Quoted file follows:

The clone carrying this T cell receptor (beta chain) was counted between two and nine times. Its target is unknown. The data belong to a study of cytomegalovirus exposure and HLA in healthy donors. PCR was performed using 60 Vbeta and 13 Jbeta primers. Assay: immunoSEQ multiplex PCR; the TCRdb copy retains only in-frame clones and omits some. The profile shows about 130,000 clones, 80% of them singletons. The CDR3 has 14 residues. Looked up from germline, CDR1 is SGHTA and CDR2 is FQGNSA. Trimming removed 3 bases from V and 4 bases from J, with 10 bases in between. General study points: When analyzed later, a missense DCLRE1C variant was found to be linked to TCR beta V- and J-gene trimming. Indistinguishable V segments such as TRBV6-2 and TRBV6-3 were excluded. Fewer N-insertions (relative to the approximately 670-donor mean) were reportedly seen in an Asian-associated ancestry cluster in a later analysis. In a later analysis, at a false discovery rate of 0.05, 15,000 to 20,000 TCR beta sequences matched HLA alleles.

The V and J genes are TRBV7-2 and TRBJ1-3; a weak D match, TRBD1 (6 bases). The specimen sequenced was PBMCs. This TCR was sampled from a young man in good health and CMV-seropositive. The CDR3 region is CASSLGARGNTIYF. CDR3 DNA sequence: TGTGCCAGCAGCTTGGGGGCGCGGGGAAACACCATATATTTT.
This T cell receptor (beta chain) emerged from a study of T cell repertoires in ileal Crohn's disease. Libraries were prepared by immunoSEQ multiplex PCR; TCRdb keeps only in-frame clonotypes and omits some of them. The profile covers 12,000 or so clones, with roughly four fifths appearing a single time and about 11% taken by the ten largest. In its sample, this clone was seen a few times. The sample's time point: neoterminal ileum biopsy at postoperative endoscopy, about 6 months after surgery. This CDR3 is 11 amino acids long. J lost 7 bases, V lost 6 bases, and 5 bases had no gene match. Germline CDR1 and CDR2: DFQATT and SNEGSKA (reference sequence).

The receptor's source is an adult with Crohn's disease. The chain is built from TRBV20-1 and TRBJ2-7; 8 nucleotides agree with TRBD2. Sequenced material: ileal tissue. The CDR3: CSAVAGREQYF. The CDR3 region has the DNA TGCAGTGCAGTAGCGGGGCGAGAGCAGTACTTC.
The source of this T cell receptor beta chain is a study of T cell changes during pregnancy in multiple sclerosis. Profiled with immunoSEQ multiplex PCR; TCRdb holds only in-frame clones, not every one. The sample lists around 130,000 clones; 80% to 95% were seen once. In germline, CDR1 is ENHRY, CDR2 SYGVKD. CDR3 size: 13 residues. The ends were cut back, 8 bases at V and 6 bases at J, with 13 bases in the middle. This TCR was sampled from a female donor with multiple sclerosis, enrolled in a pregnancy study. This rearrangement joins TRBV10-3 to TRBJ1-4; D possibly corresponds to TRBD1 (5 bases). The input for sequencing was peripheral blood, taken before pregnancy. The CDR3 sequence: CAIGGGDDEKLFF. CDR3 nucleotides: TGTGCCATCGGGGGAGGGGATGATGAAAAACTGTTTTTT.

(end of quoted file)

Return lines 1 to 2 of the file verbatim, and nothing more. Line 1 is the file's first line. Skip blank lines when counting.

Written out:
The clone carrying this T cell receptor (beta chain) was counted between two and nine times. Its target is unknown. The data belong to a study of cytomegalovirus exposure and HLA in healthy donors. PCR was performed using 60 Vbeta and 13 Jbeta primers. Assay: immunoSEQ multiplex PCR; the TCRdb copy retains only in-frame clones and omits some. The profile shows about 130,000 clones, 80% of them singletons. The CDR3 has 14 residues. Looked up from germline, CDR1 is SGHTA and CDR2 is FQGNSA. Trimming removed 3 bases from V and 4 bases from J, with 10 bases in between. General study points: When analyzed later, a missense DCLRE1C variant was found to be linked to TCR beta V- and J-gene trimming. Indistinguishable V segments such as TRBV6-2 and TRBV6-3 were excluded. Fewer N-insertions (relative to the approximately 670-donor mean) were reportedly seen in an Asian-associated ancestry cluster in a later analysis. In a later analysis, at a false discovery rate of 0.05, 15,000 to 20,000 TCR beta sequences matched HLA alleles.

The V and J genes are TRBV7-2 and TRBJ1-3; a weak D match, TRBD1 (6 bases). The specimen sequenced was PBMCs. This TCR was sampled from a young man in good health and CMV-seropositive. The CDR3 region is CASSLGARGNTIYF. CDR3 DNA sequence: TGTGCCAGCAGCTTGGGGGCGCGGGGAAACACCATATATTTT.